Roger de Busli was granted the lands around Tickhill and Blyth soon after The Norman Conquest which followed The Battle of Hastings (1066). Tickhill or Dadesley as it was then known had been an important Saxon stronghold and it was here that Roger de Busli, arranged for the building of his fortress in the typical Norman style. Vast quantities of earth were moved to develop the mound on which his castle was built.
It must have been a huge undertaking but the castle would have made an impressive statement to his new and privately suspicious subjects. For the following five hundred years the castle played an important role in the governance of this part of England but in 1647, after The English Civil War, much of it was demolished - including the Norman keep. Only its substantial foundations remain along with the gatehouse and part of the moat. The castle grounds are rarely open to the general public and they are overseen by The Duchy of Lancaster as they have been since 1362.
That is where I parked yesterday before setting off on an ancient path that once linked Tickhill with Blyth. But I wasn't bound for Blyth. After half a mile, I turned eastwards under the A1 motorway and entered the village of Harworth.
For most of its history, Harworth had been a small and quite insignificant agricultural village until deep coal mining commenced there just before the outbreak of World War One. Soon the population exploded. Rows of miners' cottages were built along with shops, schools and other local facilities. It became a hardworking industrial place where money was persistently tight even though the mine was always very profitable.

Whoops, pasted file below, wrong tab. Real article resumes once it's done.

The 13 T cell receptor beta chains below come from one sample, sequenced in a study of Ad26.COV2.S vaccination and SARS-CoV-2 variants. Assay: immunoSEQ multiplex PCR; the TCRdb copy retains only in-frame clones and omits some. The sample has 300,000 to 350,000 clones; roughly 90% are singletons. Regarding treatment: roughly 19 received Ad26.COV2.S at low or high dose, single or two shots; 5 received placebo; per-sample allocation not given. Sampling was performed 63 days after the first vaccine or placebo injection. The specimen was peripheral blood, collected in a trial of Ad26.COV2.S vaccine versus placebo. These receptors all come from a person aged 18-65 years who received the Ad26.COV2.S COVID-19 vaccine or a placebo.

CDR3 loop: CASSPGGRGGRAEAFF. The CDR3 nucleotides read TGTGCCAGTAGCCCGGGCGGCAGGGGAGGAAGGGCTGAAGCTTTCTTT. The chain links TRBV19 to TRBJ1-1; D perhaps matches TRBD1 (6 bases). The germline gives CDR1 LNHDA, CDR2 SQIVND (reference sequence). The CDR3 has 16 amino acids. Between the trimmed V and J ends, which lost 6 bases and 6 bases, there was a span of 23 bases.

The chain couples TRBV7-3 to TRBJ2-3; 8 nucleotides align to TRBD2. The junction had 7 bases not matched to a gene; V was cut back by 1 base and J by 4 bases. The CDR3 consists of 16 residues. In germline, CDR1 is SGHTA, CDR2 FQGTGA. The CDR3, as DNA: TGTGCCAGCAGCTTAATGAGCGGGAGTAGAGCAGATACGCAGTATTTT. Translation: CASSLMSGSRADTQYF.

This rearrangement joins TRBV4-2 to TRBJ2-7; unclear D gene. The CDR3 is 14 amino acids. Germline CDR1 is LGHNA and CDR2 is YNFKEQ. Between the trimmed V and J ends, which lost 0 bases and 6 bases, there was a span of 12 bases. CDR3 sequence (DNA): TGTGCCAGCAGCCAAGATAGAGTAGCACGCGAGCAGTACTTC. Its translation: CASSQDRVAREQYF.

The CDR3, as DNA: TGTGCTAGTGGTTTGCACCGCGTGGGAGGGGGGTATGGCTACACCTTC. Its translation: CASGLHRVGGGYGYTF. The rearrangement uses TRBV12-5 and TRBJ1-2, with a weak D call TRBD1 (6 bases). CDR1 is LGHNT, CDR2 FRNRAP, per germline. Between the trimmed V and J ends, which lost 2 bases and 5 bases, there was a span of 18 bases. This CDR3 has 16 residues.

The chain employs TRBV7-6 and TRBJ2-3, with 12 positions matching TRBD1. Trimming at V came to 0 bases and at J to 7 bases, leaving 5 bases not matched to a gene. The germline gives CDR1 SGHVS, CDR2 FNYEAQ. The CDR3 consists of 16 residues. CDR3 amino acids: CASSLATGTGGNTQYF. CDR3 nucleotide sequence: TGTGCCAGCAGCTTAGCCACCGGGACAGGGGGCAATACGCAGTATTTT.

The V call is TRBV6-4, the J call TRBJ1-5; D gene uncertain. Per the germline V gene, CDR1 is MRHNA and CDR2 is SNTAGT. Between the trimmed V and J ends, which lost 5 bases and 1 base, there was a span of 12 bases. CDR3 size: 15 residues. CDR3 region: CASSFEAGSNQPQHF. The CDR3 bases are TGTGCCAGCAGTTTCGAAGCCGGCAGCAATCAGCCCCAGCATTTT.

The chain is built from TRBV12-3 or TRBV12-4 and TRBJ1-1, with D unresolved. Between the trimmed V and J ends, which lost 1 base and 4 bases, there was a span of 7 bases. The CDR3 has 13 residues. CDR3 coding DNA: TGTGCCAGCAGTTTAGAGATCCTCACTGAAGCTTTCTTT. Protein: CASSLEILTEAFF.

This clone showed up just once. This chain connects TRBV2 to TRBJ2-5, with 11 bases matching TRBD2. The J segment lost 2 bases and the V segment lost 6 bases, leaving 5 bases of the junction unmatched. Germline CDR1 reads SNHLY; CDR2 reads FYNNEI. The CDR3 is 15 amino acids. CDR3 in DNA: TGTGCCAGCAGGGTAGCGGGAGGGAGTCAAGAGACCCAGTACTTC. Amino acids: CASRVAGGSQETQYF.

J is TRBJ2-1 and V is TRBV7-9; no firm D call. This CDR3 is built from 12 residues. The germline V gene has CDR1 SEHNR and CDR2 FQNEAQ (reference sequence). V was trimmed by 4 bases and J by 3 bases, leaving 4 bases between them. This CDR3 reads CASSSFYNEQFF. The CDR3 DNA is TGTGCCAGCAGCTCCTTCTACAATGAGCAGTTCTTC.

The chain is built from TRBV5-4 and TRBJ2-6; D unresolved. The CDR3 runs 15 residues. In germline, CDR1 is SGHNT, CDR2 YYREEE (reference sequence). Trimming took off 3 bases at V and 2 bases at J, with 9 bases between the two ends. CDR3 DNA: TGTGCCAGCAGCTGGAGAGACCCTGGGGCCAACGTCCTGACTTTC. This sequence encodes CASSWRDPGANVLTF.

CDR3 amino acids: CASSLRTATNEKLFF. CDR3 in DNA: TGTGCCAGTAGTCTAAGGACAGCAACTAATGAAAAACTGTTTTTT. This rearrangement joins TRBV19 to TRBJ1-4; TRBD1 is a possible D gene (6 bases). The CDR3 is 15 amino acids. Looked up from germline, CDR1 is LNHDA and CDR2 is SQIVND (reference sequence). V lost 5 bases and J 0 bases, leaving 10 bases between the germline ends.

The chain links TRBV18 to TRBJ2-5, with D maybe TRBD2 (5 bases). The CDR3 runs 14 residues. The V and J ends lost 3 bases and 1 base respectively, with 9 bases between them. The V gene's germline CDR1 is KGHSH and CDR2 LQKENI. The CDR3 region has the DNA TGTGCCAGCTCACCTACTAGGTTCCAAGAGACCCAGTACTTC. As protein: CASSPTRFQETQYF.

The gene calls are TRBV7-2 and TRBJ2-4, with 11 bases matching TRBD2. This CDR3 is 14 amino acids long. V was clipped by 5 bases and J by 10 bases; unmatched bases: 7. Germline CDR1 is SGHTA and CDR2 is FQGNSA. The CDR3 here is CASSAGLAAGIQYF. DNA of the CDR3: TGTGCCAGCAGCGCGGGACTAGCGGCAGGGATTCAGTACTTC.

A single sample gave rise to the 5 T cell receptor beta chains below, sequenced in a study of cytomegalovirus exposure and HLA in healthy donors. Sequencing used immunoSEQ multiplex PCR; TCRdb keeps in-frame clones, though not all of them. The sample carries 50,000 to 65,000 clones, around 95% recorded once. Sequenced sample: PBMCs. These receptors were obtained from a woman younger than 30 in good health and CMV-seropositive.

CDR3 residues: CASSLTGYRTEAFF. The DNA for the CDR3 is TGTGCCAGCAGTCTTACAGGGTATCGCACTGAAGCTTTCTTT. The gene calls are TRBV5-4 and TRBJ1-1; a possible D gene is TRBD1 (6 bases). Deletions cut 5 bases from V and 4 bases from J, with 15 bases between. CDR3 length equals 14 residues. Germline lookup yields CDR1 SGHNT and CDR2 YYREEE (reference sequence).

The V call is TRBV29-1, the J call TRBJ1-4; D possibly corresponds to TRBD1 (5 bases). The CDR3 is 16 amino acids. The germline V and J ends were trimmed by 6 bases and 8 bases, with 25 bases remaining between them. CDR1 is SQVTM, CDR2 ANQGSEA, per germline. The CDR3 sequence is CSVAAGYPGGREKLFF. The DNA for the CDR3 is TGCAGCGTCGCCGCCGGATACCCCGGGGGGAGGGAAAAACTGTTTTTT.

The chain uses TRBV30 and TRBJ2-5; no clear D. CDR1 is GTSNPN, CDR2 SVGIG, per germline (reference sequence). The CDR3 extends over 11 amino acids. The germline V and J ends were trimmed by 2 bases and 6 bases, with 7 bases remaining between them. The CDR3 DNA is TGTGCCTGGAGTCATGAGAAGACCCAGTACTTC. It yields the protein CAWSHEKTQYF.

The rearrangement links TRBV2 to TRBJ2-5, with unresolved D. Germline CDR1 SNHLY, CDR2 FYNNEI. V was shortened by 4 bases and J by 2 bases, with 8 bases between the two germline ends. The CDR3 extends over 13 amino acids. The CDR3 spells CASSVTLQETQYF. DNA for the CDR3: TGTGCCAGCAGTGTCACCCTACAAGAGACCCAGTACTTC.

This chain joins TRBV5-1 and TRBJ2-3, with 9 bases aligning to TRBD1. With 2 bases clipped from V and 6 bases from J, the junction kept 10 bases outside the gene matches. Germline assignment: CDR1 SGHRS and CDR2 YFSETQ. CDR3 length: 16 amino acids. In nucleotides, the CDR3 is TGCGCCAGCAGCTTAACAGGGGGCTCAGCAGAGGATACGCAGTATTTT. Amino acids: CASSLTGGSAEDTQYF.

In the late eighties a huge pithead tower was built to house the winding gear and up-to-date ventilation machinery. Though most of the other pithead buildings have now gone, the concrete tower remains, watching over the local landscape just like the keep of Tickhill Castle in bygone years. Officially it is said that Harworth Colliery has simply been "mothballed" but it is now ten years since work ceased there. Millions of tons of coal still lie underground but I very much doubt they will ever see the light of day. The infrastructure has been broken and on the colliery land new housing estates are rising.
I left Harworth via the Tickhill Road and once back in Tickhill diverted to the magnificent St Mary's Church - though by then the light was fading as another winter night approached. Back at the car, I vowed to check out Tickhill Castle open days and to plan a trip back - perhaps in the summertime when leaves have dressed the trees once more and the humming of insects under a bright blue sky can again be heard. Such days seem quite far off right now.
Pictures of Harworth:-